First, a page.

Prime Minister's Questions, factchecked

18th Oct 2017

Is Universal Credit being paid on time?

“At the beginning of this year only 55% of people were getting their first payment on time now that is over 80%.”

Theresa May, 11 October 2017

This is right, although she’s only talking about the group of people claiming the newest ‘full service’ rollout of Universal Credit. The portion of claimants getting their payment on time has still improved across the board.

The share of people making new claims through the Universal Credit full service who received their full payment on time increased from 54% in the first week of January to an estimated 81% in the second week of September.

On time means one calendar month and seven days after the claim starts. If a person is required to look for work (or better paid work) they have to wait an extra seven days between making a claim and the claim starting. So, overall, the waiting time is supposed to be five to six weeks.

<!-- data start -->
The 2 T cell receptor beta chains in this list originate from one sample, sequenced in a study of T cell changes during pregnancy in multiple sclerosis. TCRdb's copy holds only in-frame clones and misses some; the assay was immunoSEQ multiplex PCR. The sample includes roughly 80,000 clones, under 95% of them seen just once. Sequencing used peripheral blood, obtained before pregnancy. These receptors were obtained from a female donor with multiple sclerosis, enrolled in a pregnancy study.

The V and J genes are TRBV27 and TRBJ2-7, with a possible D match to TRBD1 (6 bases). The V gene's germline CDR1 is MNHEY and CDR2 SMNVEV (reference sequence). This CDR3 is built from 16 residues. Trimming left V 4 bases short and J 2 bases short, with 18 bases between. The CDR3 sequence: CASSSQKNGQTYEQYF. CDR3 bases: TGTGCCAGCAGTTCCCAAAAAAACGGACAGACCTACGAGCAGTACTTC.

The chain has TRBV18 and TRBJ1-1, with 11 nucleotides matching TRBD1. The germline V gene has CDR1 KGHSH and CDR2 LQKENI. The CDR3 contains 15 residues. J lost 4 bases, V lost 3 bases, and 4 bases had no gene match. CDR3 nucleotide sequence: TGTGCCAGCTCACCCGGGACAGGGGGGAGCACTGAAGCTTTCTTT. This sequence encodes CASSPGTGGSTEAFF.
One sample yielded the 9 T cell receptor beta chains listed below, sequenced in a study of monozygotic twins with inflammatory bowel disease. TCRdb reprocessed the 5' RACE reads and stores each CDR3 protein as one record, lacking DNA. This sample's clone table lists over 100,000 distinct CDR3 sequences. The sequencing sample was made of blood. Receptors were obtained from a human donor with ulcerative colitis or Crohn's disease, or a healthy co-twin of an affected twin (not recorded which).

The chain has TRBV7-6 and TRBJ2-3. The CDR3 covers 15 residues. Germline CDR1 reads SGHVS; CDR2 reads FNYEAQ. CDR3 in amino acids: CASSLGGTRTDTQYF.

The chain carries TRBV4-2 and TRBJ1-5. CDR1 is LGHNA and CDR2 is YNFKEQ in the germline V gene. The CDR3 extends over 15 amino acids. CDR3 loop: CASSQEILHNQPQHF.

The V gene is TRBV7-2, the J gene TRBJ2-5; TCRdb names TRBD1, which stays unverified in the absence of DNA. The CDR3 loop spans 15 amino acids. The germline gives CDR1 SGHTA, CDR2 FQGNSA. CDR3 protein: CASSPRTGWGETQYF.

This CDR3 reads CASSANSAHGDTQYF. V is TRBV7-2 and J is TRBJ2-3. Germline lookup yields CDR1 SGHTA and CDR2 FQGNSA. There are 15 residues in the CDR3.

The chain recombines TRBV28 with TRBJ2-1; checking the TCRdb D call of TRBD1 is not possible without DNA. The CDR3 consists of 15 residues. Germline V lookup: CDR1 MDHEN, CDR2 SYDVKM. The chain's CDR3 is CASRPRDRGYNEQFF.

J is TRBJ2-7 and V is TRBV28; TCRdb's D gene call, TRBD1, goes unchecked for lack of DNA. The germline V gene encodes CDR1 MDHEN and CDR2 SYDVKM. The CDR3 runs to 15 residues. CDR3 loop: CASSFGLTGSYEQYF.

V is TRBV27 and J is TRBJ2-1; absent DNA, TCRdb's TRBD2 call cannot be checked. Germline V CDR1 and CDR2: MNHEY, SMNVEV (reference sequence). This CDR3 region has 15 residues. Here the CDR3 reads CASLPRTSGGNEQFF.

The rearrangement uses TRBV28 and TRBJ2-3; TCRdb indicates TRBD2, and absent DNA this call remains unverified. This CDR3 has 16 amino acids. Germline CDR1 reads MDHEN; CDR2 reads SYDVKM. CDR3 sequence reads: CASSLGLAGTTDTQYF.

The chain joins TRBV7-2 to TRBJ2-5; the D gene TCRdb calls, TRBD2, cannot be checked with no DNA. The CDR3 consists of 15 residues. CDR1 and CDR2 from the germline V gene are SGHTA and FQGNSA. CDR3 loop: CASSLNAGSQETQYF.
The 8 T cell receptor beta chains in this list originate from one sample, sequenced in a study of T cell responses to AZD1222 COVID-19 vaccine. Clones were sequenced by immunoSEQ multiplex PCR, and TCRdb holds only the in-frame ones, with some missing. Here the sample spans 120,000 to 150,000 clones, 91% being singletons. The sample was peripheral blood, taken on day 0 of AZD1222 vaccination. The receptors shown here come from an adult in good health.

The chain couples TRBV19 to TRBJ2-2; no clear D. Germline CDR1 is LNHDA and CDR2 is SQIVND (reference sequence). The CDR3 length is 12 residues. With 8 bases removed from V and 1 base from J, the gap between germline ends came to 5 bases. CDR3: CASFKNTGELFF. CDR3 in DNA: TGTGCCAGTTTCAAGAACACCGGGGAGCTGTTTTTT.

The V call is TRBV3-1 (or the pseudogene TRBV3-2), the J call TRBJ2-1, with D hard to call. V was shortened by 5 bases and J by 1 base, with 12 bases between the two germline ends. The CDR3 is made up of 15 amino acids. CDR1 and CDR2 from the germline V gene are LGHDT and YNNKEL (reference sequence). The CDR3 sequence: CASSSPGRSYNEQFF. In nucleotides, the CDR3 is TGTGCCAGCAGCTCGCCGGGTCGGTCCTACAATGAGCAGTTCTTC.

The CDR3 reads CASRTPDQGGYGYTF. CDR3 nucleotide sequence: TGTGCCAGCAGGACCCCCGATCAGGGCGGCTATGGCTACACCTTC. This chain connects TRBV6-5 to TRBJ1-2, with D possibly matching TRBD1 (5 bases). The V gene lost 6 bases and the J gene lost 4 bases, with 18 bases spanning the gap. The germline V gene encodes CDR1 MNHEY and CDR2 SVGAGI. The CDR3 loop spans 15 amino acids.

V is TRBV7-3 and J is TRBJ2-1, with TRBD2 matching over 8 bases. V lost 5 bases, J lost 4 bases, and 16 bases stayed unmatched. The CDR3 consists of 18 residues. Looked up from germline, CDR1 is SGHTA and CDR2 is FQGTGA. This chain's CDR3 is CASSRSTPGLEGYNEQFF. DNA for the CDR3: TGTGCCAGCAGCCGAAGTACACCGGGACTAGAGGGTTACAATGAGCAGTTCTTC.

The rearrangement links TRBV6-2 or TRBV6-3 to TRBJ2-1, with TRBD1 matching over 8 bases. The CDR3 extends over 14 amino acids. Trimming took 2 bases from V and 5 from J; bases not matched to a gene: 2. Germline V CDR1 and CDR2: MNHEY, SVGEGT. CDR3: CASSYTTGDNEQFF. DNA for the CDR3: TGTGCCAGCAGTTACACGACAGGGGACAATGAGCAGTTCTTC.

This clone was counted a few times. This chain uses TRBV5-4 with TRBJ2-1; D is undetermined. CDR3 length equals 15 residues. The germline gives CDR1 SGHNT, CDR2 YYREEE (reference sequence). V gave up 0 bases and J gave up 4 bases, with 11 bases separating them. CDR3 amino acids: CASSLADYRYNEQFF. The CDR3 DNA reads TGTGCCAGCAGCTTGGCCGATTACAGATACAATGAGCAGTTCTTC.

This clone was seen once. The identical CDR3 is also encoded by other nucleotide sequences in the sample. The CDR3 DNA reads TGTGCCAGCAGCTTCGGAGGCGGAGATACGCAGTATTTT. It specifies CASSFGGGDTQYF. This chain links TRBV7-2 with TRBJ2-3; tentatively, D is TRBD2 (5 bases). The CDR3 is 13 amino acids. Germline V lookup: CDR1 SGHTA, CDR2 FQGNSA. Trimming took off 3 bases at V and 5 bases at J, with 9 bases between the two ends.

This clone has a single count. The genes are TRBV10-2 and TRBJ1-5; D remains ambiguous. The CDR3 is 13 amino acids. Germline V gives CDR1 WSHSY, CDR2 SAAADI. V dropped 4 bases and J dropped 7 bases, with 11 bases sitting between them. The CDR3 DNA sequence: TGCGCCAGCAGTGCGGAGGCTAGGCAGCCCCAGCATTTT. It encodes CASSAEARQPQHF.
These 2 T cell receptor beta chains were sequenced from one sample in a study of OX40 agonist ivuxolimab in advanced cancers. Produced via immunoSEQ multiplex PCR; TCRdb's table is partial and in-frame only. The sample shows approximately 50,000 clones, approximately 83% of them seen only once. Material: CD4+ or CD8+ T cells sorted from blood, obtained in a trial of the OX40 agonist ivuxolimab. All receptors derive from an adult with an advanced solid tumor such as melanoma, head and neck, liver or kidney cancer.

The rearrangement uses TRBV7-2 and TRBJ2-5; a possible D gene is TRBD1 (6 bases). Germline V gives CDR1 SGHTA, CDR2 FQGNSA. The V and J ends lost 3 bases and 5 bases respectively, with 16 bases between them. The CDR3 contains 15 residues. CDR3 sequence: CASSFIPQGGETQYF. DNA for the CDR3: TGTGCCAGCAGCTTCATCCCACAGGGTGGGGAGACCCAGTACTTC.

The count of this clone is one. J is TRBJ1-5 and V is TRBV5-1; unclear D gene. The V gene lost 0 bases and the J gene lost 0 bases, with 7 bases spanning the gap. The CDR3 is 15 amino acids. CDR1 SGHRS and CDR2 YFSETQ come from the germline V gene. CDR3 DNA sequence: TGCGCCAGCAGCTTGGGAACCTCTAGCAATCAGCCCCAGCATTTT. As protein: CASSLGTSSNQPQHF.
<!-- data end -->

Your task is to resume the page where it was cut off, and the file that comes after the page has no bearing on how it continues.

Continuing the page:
Full service means the person is living in a job centre area which is set up to let anyone claim the new benefit (rather than only people who meet certain conditions). This isn’t the case everywhere because the new payment is still being rolled out across the country. The alternative is called live service.

If we look at Universal Credit payments overall (full service plus live service) the change is smaller, 65% in January and 76% for the latest figures from June.

Were 1.4 million stuck on out-of-work benefits under Labour?